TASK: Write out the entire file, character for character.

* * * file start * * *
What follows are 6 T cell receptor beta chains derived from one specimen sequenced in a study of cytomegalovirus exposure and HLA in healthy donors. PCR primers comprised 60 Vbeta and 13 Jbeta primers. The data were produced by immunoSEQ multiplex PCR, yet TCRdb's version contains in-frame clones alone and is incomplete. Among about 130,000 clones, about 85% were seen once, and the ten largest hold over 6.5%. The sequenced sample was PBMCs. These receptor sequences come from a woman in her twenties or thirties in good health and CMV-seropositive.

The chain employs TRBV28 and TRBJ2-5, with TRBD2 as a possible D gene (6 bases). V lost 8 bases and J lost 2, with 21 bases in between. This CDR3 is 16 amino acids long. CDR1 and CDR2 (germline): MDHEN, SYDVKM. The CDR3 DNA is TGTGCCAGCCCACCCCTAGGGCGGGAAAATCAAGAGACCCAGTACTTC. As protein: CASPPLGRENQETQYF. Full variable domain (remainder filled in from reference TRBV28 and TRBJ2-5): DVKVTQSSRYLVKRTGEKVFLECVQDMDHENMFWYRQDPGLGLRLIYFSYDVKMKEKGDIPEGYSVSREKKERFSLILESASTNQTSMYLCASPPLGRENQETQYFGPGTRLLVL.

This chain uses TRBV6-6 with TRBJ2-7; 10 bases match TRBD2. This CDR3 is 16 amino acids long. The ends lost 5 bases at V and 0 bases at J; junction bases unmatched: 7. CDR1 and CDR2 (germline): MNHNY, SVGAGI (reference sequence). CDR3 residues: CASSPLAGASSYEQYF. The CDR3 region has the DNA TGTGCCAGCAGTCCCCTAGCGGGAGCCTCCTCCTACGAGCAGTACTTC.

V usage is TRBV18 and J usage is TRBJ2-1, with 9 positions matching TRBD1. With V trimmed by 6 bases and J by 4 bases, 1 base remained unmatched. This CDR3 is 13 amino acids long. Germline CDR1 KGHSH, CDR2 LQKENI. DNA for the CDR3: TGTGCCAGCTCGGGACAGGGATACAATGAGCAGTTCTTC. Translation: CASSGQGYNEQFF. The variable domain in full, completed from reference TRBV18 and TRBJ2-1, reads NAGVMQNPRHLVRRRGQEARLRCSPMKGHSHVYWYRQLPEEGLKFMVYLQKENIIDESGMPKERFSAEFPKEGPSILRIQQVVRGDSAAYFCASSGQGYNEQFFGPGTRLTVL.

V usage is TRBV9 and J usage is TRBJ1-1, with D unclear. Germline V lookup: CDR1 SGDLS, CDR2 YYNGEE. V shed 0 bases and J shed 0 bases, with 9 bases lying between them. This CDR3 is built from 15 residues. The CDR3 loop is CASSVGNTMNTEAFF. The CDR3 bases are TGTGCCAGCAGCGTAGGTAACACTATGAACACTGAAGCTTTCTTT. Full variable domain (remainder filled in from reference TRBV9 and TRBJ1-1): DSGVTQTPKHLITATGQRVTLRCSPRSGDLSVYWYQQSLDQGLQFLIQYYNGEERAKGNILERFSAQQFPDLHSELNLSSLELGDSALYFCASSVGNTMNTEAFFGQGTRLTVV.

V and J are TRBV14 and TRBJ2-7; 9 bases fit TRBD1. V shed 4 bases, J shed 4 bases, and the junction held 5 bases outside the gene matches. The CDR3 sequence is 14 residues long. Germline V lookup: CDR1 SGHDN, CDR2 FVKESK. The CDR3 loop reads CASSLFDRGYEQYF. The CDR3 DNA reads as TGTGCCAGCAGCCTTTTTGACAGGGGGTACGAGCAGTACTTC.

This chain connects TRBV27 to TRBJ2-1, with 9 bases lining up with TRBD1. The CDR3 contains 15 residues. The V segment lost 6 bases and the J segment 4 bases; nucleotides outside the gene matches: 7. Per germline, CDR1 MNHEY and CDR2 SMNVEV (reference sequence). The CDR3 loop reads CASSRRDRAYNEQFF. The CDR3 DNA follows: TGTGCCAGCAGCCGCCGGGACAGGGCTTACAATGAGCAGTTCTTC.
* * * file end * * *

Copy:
What follows are 6 T cell receptor beta chains derived from one specimen sequenced in a study of cytomegalovirus exposure and HLA in healthy donors. PCR primers comprised 60 Vbeta and 13 Jbeta primers. The data were produced by immunoSEQ multiplex PCR, yet TCRdb's version contains in-frame clones alone and is incomplete. Among about 130,000 clones, about 85% were seen once, and the ten largest hold over 6.5%. The sequenced sample was PBMCs. These receptor sequences come from a woman in her twenties or thirties in good health and CMV-seropositive.

The chain employs TRBV28 and TRBJ2-5, with TRBD2 as a possible D gene (6 bases). V lost 8 bases and J lost 2, with 21 bases in between. This CDR3 is 16 amino acids long. CDR1 and CDR2 (germline): MDHEN, SYDVKM. The CDR3 DNA is TGTGCCAGCCCACCCCTAGGGCGGGAAAATCAAGAGACCCAGTACTTC. As protein: CASPPLGRENQETQYF. Full variable domain (remainder filled in from reference TRBV28 and TRBJ2-5): DVKVTQSSRYLVKRTGEKVFLECVQDMDHENMFWYRQDPGLGLRLIYFSYDVKMKEKGDIPEGYSVSREKKERFSLILESASTNQTSMYLCASPPLGRENQETQYFGPGTRLLVL.

This chain uses TRBV6-6 with TRBJ2-7; 10 bases match TRBD2. This CDR3 is 16 amino acids long. The ends lost 5 bases at V and 0 bases at J; junction bases unmatched: 7. CDR1 and CDR2 (germline): MNHNY, SVGAGI (reference sequence). CDR3 residues: CASSPLAGASSYEQYF. The CDR3 region has the DNA TGTGCCAGCAGTCCCCTAGCGGGAGCCTCCTCCTACGAGCAGTACTTC.

V usage is TRBV18 and J usage is TRBJ2-1, with 9 positions matching TRBD1. With V trimmed by 6 bases and J by 4 bases, 1 base remained unmatched. This CDR3 is 13 amino acids long. Germline CDR1 KGHSH, CDR2 LQKENI. DNA for the CDR3: TGTGCCAGCTCGGGACAGGGATACAATGAGCAGTTCTTC. Translation: CASSGQGYNEQFF. The variable domain in full, completed from reference TRBV18 and TRBJ2-1, reads NAGVMQNPRHLVRRRGQEARLRCSPMKGHSHVYWYRQLPEEGLKFMVYLQKENIIDESGMPKERFSAEFPKEGPSILRIQQVVRGDSAAYFCASSGQGYNEQFFGPGTRLTVL.

V usage is TRBV9 and J usage is TRBJ1-1, with D unclear. Germline V lookup: CDR1 SGDLS, CDR2 YYNGEE. V shed 0 bases and J shed 0 bases, with 9 bases lying between them. This CDR3 is built from 15 residues. The CDR3 loop is CASSVGNTMNTEAFF. The CDR3 bases are TGTGCCAGCAGCGTAGGTAACACTATGAACACTGAAGCTTTCTTT. Full variable domain (remainder filled in from reference TRBV9 and TRBJ1-1): DSGVTQTPKHLITATGQRVTLRCSPRSGDLSVYWYQQSLDQGLQFLIQYYNGEERAKGNILERFSAQQFPDLHSELNLSSLELGDSALYFCASSVGNTMNTEAFFGQGTRLTVV.

V and J are TRBV14 and TRBJ2-7; 9 bases fit TRBD1. V shed 4 bases, J shed 4 bases, and the junction held 5 bases outside the gene matches. The CDR3 sequence is 14 residues long. Germline V lookup: CDR1 SGHDN, CDR2 FVKESK. The CDR3 loop reads CASSLFDRGYEQYF. The CDR3 DNA reads as TGTGCCAGCAGCCTTTTTGACAGGGGGTACGAGCAGTACTTC.

This chain connects TRBV27 to TRBJ2-1, with 9 bases lining up with TRBD1. The CDR3 contains 15 residues. The V segment lost 6 bases and the J segment 4 bases; nucleotides outside the gene matches: 7. Per germline, CDR1 MNHEY and CDR2 SMNVEV (reference sequence). The CDR3 loop reads CASSRRDRAYNEQFF. The CDR3 DNA follows: TGTGCCAGCAGCCGCCGGGACAGGGCTTACAATGAGCAGTTCTTC.